Defining Teacher-Prep Accountability
Much has been written and discussed of late about the debate over the best method of assessing teacher-preparation programs. As the dean of the school of education at Indiana University Bloomington, I understand that meaningful assessment of teacher preparation requires a multifaceted approach based on a robust research methodology and focused on program outcomes. A sound study, as researchers know, begins with a viable research question. The design and method of data collection then flow from that question. Moreover, the scientific validity of conclusions reached on the basis of the data depends on the ethical application of research principles and, where appropriate, validation of results through peer review and replication.
For more than 10 years, I have steered the public-reporting results of our university alumni follow-up studies and surveys of the principals who hire our graduates. Our accreditation self-studies and accreditation decisions are also posted routinely on the school of education's website for all to see. In addition, we systematically and proudly report on the performance of our graduates where such information is available. For instance, we publicly celebrate the fact that the last four Indiana teachers of the year and seven of the last 10 are Indiana University Bloomington graduates. These educators are selected annually through a peer-review process based on nominations from superintendents and vetted by the Indiana Department of Education.
While it is true that I have openly criticized the research methodology of the National Council on Teacher Quality on the issue of teacher-preparation rankings, I want to emphasize, at the outset, that the decision of our faculty at the school of education at Indiana University Bloomington not to participate in the NCTQ studies has nothing to do with fear of accountability or concern about how our programs might be ranked.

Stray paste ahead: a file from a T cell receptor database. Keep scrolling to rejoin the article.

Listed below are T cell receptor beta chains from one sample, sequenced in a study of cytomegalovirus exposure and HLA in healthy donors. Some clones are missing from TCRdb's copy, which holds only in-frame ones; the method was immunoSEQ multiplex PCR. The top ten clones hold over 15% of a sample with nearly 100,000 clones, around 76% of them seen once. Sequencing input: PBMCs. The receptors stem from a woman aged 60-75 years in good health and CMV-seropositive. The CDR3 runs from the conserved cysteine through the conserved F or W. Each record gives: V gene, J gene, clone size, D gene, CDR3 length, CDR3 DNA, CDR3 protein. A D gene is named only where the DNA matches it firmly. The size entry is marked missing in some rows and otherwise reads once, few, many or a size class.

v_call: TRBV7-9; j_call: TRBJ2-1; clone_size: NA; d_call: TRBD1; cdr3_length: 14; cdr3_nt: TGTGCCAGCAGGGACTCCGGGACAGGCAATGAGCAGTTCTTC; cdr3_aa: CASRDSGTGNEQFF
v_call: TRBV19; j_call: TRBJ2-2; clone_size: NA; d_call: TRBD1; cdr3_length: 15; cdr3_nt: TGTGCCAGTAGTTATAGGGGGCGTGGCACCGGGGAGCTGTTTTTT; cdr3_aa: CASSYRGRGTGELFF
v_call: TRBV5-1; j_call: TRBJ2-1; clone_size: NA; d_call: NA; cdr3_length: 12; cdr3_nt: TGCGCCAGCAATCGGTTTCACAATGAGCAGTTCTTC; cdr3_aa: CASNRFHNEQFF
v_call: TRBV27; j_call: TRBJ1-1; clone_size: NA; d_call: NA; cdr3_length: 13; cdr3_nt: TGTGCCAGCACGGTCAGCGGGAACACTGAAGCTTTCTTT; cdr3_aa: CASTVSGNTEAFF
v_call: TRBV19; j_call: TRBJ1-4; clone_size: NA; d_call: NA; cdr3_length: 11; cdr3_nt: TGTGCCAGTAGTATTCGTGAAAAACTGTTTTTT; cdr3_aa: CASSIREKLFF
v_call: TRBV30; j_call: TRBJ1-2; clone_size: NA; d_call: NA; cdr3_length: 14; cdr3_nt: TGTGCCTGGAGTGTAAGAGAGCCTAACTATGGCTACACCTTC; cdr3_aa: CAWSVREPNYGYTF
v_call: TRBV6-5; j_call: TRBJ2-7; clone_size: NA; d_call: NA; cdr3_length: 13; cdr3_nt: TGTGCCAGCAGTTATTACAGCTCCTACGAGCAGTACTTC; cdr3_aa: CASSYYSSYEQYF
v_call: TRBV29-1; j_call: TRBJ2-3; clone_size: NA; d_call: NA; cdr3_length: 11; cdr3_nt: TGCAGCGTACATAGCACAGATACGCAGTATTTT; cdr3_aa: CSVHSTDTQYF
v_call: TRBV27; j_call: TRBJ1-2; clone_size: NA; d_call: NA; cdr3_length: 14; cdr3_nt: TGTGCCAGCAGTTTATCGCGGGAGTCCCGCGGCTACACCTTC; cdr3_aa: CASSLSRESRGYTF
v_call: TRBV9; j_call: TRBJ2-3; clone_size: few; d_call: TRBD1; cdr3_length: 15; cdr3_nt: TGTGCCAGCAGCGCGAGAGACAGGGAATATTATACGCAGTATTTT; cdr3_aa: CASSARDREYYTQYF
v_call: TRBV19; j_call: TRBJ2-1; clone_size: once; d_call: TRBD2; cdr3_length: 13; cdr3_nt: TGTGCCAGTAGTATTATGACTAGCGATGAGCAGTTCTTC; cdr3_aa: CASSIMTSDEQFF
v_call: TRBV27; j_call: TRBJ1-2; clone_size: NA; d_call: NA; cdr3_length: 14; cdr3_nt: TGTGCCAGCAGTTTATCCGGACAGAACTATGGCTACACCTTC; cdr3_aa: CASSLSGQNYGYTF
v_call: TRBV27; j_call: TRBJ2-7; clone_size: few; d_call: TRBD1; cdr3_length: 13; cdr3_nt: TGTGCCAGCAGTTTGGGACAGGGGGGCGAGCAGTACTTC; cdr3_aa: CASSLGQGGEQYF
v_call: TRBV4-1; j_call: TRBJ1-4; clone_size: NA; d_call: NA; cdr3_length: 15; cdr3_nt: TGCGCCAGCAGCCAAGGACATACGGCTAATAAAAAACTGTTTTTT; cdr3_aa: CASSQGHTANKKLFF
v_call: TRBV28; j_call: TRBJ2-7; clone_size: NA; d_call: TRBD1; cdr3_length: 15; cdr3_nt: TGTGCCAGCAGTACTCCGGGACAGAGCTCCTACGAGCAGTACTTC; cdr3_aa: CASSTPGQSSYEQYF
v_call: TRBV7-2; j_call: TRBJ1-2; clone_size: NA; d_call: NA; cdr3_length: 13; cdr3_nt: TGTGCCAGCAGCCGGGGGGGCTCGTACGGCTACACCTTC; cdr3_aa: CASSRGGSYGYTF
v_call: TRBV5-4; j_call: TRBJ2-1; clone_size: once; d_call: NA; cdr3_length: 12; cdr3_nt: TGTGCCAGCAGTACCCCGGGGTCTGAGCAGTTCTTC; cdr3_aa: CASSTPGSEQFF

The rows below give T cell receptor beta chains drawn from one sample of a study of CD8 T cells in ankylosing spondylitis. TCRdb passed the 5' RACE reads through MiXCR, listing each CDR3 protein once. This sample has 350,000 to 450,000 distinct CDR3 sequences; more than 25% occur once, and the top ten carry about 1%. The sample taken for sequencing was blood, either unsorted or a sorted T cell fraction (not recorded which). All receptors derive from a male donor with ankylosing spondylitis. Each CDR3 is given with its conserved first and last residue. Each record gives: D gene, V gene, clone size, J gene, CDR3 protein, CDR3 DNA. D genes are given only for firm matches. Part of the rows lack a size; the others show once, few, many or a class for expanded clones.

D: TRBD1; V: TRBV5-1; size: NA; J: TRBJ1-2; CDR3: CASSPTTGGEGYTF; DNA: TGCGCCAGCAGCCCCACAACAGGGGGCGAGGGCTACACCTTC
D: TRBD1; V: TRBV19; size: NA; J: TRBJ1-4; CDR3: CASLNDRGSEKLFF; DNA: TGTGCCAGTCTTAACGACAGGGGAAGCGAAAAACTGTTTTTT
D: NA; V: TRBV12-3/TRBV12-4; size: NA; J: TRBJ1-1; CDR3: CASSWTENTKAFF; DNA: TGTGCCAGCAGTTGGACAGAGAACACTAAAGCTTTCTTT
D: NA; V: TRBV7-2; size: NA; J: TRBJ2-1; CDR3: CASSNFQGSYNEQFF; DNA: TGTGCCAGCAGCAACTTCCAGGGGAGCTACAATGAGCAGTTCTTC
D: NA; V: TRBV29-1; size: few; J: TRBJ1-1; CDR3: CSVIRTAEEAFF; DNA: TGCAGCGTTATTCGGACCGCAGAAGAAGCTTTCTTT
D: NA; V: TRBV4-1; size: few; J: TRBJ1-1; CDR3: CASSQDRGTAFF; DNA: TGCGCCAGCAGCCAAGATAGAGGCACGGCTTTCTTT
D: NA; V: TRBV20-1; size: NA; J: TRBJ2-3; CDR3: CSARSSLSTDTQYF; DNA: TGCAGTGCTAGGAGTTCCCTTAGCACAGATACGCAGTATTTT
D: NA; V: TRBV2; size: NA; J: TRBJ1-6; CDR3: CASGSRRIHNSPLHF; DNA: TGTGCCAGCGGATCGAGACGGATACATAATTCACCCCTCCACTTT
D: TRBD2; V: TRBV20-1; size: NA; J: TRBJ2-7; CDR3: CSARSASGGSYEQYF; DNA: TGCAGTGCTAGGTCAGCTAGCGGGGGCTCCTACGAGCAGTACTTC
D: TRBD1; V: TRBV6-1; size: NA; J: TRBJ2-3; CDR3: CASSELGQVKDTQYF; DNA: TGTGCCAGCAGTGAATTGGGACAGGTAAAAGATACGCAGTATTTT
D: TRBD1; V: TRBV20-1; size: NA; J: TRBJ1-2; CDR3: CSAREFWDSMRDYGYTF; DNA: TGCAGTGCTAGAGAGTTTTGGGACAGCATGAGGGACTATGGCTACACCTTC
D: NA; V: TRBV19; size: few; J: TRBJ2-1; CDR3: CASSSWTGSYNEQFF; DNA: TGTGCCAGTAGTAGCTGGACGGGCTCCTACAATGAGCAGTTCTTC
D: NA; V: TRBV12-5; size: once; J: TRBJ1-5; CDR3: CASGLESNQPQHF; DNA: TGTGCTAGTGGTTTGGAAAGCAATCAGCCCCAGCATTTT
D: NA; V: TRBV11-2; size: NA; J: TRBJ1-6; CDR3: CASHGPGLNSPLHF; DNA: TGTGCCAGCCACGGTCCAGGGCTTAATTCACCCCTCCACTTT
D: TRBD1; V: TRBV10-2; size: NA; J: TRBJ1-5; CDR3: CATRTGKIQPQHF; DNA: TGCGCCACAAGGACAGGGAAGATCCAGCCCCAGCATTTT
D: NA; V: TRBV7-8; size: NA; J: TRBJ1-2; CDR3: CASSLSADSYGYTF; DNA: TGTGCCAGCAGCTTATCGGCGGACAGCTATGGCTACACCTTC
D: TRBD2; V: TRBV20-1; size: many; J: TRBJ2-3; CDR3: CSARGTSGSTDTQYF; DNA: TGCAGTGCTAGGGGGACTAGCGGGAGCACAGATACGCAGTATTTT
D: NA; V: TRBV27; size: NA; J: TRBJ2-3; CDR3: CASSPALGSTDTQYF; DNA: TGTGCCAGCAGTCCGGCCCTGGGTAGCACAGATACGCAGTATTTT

In fact, the first national NCTQ teacher-preparation study in 2013, in which our school participated as a result of a public-records request, ranked our university's secondary education program among the top 10 percent of such programs nationally, earning it a place on NCTQ's "honor roll." Upon learning of the results, however, I issued a statement categorically rejecting the rankings because I thought they would be misleading. I am of the opinion that the NCTQ methodology is fatally flawed, but that is a discussion for another day.
The National Academy of Education recently proposed a set of principles for making decisions about teacher-preparation program evaluation. At the center of the proposal was the principle of validity, meaning "the requirement that an evaluation system's success in conveying defensible conclusions about a teacherpreparation program should be the primary criterion for assessing its quality." As the national academy's report points out, finding imperfections in evaluation methods is easier than fixing them. But that's no excuse for making indefensible claims based on faulty methods.